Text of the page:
Author: reveringthoughts

Book Review: A Flight of Pigeons

It’s a breezy weekend read of just 133-odd pages which feels half that. One of those types of achool-book stories which we’re all familiar with. Ruskin Bond’s stories are always simple, easy to digest and doesn’t take too much of your time. This book follows the same set.


The story takes place around the time of the 1857 Revolt. The same which we term as the ‘First war of Indian Independence’ and the British terms as a ‘sepoy mutiny’. This becomes the background of the protagonists’ story and doesn’t dwell at all into the intricacies of what, how and why of the revolt.


The story is told from the perspective of Ruth, daughter of a British Magistrate. The story is of the time when Mr.Labadoor, the clerk, gets killed in a massacre at a church by the revolting armies as a revenge against the ‘firangis’. From then on, it is about the survival of Ruth, her mother Mariam, their granny and a few others. Fleeing from one place to another. How this takes a turn when a Pathan, Javed Khan, decides to take them all under his roof as he particularly like Ruth and wanted to marry her.


The characters in the book are somewhat caricaturish of the time this book is based on. But this feeling is also due to how fast the story develops. However, it is apparantly based on real events. Even a movie, Junoon, was made by Shyam Benegal starring Shashi Kapoor in 1978 on this.
It’s a good book that delves into the other side of what the mutiny would’ve felt like for the ordinary working class firangis. It brings forth the irrational fears of people during war and also contrasting generosity of people even during such times.


Do give it a read. It’s short but rich in unsaid emotions.

A Suitable Boy: Book Review

#BookReview: ‘A Suitable Boy’ by Vikram Seth.


First, no. of pages: 1473.


While I’ve not read reviews of this book, I’m pretty sure the length of it should be the first thing that needs to be addressed 🙂 Last couple of years, I’ve consciously made the decision to read more Indian authors and Vikram Seth’s ‘A Suitable Boy’ ranks high in the list of very best. I started reading this book somewhere last year and it took me a while to finish it.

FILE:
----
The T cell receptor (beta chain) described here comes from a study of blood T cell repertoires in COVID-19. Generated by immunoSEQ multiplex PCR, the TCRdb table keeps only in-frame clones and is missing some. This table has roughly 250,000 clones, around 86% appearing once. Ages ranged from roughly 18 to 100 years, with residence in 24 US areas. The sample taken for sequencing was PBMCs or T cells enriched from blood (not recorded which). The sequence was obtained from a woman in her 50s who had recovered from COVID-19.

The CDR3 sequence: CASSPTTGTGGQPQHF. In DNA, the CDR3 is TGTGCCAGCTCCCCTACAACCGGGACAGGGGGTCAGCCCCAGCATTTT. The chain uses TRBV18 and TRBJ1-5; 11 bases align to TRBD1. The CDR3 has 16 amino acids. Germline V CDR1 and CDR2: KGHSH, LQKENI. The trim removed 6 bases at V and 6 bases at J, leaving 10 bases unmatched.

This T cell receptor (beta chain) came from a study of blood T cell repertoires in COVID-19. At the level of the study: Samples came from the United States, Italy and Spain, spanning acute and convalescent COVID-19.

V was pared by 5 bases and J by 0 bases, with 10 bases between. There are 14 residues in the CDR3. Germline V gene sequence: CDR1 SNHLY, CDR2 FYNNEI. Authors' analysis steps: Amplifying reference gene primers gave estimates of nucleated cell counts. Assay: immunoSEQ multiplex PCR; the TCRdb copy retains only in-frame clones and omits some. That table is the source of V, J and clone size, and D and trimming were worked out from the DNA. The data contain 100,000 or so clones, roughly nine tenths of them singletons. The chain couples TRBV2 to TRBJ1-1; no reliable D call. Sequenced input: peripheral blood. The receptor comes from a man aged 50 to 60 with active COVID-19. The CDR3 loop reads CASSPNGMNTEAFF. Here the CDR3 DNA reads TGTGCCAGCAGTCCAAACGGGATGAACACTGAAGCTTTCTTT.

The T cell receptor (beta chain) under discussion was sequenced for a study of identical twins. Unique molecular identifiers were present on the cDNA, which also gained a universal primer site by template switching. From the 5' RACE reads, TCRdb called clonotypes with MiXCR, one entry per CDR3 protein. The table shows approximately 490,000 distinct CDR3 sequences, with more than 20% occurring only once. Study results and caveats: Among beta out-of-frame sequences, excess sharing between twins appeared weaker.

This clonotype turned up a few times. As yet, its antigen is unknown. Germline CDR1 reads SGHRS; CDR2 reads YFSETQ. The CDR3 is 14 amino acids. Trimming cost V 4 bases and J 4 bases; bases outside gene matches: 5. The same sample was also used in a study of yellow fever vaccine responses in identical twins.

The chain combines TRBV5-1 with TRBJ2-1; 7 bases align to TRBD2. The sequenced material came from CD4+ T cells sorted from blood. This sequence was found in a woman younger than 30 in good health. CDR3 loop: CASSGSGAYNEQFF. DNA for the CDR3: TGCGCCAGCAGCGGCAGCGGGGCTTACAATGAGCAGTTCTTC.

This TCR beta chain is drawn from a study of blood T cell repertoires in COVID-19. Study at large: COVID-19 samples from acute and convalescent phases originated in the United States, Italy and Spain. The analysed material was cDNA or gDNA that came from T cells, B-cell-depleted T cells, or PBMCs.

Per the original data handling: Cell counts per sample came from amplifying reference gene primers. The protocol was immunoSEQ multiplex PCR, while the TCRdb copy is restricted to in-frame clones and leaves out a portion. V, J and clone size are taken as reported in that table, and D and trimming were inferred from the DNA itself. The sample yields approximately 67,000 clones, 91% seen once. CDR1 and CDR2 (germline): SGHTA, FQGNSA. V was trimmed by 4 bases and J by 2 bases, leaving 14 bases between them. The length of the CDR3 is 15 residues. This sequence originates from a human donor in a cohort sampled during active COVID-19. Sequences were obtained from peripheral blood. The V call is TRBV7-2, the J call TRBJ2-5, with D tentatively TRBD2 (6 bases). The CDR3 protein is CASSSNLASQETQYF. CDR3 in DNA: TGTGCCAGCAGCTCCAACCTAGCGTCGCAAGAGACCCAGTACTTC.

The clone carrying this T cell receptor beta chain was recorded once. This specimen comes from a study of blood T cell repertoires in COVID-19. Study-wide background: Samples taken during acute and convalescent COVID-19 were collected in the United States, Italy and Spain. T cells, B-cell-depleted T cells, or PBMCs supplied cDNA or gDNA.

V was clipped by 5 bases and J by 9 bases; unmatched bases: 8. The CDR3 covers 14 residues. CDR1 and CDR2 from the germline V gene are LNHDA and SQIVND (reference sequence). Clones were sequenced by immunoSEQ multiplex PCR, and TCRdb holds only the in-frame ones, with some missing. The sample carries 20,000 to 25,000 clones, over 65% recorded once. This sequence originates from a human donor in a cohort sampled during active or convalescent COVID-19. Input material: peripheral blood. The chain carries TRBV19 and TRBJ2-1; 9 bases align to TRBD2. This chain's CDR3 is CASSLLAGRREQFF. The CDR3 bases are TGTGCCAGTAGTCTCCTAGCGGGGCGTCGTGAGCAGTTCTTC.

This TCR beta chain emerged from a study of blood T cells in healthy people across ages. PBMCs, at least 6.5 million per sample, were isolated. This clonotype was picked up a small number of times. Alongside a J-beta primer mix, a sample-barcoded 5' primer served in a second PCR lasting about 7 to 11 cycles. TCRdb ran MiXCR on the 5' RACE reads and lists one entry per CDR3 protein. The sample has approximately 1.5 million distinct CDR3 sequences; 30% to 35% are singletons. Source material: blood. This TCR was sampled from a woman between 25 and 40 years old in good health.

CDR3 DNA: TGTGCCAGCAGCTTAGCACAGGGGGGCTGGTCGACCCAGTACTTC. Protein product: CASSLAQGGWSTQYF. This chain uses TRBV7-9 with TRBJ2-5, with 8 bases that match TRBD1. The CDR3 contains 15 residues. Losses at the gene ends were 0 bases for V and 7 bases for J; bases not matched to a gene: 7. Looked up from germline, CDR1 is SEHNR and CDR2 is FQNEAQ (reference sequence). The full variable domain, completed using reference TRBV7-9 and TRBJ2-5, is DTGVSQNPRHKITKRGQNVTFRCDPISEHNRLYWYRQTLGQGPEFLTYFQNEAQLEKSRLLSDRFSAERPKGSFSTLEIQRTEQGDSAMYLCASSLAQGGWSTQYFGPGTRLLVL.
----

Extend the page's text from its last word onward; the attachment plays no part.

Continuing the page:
But, boy, what a ride. The story centers around Lata and her mother Mrs. Rupa Mehra’s primary aim is to find the most suitable match for her daughter. And while this book could’ve been just about that, it is way more than just that.


This is a story of 4 families. And even if I attempt to weave it all into a summary, I just won’t be able to. The descriptive nature of each character, their emotions and influence is stitched brilliantly. If you like to write, then this book is such a good example of connecting storylines effortlessly.


The book is more about letting the character’s do what they can do, rather than forcing a narrative on them for the sake of moving the story forward. And that’s something I really loved about it. The honesty of each character is brought out quite well by the flow of the story.


Even though the book is long, at no point you’ll feel bored of it. It’s a keeper. A keeper to revisit after a couple of decades. This was written in ’93 for the time period of early ’50s and it has aged well.


I don’t have any gripe with how this book is, except maybe it’s long 🙂 Having said that, the book takes way too long to get you hooked. Like, I was almost half-way through it and only then I was invested in the characters. Question is, does everyone has that much patience ?


Either way, I’m glad that I stuck to it and finsihed it. Of course, the lockdown weekends did help and I’m glad to own a copy of this mammoth book.


I felt the writer, Vikram Seth, let the writing be done by the characters instead of a central voice. The writing is easy flowing, captivating, poetry-rich and perspective-laden.


Do give this a read.

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